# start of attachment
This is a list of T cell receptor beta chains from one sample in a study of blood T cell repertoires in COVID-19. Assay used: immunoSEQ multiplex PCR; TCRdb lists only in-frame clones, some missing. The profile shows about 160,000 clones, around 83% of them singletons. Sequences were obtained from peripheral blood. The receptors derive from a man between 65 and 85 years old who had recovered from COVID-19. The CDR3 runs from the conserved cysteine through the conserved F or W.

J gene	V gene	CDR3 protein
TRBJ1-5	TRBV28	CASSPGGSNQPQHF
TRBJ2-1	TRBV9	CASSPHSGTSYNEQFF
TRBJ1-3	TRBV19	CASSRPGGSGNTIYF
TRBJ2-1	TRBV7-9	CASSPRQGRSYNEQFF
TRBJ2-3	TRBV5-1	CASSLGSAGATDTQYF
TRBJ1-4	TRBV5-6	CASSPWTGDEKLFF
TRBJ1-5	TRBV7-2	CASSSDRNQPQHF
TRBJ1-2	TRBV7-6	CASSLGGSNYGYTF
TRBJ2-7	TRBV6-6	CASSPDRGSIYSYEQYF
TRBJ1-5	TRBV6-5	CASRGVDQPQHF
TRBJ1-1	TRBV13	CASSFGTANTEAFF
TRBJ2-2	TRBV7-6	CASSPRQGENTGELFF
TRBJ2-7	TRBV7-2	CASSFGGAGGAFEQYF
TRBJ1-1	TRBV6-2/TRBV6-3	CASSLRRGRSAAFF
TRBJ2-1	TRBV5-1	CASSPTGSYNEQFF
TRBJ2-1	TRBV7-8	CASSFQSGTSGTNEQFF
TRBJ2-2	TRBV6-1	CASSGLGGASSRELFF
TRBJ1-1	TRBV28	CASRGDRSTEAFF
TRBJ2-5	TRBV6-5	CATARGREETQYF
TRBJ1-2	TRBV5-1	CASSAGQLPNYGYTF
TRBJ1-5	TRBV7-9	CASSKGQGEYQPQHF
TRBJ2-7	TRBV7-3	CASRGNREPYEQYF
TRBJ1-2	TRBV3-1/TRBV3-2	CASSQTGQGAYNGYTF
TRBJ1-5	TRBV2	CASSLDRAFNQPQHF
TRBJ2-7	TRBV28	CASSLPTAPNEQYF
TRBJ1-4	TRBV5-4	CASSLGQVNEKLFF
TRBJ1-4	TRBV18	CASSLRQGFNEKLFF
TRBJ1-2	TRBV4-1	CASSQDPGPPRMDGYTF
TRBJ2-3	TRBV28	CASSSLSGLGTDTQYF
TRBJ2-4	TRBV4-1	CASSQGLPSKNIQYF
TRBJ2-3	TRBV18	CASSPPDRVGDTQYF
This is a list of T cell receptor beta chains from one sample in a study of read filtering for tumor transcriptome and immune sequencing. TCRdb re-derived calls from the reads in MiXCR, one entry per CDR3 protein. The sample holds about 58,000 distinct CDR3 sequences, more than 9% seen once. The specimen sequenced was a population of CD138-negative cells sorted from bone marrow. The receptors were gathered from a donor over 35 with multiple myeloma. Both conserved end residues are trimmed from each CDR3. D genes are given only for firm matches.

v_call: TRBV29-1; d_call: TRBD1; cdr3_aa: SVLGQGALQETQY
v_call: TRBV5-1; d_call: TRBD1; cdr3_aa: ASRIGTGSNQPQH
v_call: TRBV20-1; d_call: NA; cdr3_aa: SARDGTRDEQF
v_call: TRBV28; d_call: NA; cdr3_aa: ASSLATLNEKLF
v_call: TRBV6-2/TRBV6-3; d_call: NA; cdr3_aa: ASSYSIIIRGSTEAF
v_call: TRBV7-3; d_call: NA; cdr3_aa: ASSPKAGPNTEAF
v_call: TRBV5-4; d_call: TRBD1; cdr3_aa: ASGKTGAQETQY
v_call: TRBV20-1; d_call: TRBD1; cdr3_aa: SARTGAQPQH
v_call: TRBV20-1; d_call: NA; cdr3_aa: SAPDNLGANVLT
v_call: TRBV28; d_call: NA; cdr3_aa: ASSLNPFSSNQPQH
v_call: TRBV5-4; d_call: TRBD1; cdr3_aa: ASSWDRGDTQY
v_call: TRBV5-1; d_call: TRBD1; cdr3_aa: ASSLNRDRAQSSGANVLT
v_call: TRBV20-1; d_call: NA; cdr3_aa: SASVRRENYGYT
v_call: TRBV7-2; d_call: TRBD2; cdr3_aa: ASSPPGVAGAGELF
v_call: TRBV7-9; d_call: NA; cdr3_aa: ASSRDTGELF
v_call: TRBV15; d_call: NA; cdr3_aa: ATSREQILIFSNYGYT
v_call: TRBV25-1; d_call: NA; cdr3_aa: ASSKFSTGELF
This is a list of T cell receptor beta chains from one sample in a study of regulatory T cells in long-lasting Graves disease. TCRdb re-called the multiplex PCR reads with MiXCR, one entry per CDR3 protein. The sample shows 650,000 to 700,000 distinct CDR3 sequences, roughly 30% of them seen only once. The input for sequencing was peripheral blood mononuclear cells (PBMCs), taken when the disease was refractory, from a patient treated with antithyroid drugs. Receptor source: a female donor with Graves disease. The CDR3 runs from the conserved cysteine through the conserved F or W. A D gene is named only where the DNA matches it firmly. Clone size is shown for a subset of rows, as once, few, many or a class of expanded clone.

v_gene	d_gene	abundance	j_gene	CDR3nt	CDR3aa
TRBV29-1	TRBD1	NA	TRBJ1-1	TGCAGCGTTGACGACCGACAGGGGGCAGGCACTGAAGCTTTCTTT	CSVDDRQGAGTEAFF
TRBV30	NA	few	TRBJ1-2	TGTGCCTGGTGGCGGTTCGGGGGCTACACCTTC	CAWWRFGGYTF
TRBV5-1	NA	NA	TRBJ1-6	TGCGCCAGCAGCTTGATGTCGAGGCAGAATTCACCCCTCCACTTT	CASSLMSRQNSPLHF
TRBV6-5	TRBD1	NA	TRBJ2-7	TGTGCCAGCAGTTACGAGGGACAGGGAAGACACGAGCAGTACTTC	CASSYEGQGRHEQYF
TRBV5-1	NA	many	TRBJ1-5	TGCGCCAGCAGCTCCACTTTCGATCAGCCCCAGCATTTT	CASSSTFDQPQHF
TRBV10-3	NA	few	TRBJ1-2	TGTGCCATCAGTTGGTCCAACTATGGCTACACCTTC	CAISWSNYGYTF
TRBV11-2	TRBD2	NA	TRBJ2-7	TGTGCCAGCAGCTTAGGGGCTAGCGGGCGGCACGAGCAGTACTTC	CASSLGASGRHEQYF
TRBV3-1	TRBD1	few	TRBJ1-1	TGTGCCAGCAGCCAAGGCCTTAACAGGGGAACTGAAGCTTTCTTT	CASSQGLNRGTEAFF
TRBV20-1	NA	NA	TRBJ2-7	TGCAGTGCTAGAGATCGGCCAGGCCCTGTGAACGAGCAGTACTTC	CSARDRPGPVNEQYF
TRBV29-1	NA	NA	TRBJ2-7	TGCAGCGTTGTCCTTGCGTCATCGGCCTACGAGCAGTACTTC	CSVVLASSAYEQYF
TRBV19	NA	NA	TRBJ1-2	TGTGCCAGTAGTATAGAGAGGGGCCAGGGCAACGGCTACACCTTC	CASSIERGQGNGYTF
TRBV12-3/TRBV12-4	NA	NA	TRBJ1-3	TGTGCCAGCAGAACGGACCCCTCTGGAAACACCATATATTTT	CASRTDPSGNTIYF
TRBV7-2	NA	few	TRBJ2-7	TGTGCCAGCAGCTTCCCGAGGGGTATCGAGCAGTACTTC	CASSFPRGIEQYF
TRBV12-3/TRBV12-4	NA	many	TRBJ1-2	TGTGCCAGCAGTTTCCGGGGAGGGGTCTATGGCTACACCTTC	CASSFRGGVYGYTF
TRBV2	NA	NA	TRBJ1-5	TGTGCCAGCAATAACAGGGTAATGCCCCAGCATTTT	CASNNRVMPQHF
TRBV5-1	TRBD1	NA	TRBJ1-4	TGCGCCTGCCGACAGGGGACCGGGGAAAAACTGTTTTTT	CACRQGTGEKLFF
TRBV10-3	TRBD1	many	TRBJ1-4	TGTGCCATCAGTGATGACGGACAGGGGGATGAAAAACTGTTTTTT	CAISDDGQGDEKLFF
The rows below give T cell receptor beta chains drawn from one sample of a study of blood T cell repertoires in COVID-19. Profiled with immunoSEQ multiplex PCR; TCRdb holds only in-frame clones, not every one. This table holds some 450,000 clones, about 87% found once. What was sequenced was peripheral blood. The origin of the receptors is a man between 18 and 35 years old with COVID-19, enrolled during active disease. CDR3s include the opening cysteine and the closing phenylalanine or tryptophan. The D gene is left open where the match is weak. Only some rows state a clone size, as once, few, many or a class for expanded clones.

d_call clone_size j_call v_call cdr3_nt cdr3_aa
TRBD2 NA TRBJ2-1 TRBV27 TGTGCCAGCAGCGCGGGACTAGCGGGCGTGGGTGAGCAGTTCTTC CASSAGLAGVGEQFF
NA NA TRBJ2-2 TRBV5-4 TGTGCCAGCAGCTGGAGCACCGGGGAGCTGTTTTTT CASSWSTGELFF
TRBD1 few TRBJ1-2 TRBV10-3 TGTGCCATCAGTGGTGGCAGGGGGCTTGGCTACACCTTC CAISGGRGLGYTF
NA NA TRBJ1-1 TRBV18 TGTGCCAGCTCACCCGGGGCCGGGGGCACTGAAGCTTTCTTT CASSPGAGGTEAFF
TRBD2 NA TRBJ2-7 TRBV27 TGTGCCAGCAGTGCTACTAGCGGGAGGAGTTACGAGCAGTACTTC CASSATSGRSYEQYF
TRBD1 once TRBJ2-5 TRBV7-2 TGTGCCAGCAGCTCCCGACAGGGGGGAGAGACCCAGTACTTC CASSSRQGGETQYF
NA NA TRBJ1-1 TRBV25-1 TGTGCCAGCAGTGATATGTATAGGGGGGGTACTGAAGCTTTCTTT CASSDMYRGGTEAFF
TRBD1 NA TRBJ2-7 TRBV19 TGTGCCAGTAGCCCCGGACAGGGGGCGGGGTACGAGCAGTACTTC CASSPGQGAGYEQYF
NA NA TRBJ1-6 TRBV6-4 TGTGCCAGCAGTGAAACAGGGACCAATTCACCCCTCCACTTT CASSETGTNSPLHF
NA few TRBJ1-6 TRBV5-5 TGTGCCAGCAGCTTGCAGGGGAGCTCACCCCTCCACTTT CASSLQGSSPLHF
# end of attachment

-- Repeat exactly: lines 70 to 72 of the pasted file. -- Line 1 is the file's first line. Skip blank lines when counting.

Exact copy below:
TRBV10-3	TRBD1	many	TRBJ1-4	TGTGCCATCAGTGATGACGGACAGGGGGATGAAAAACTGTTTTTT	CAISDDGQGDEKLFF
The rows below give T cell receptor beta chains drawn from one sample of a study of blood T cell repertoires in COVID-19. Profiled with immunoSEQ multiplex PCR; TCRdb holds only in-frame clones, not every one. This table holds some 450,000 clones, about 87% found once. What was sequenced was peripheral blood. The origin of the receptors is a man between 18 and 35 years old with COVID-19, enrolled during active disease. CDR3s include the opening cysteine and the closing phenylalanine or tryptophan. The D gene is left open where the match is weak. Only some rows state a clone size, as once, few, many or a class for expanded clones.

d_call clone_size j_call v_call cdr3_nt cdr3_aa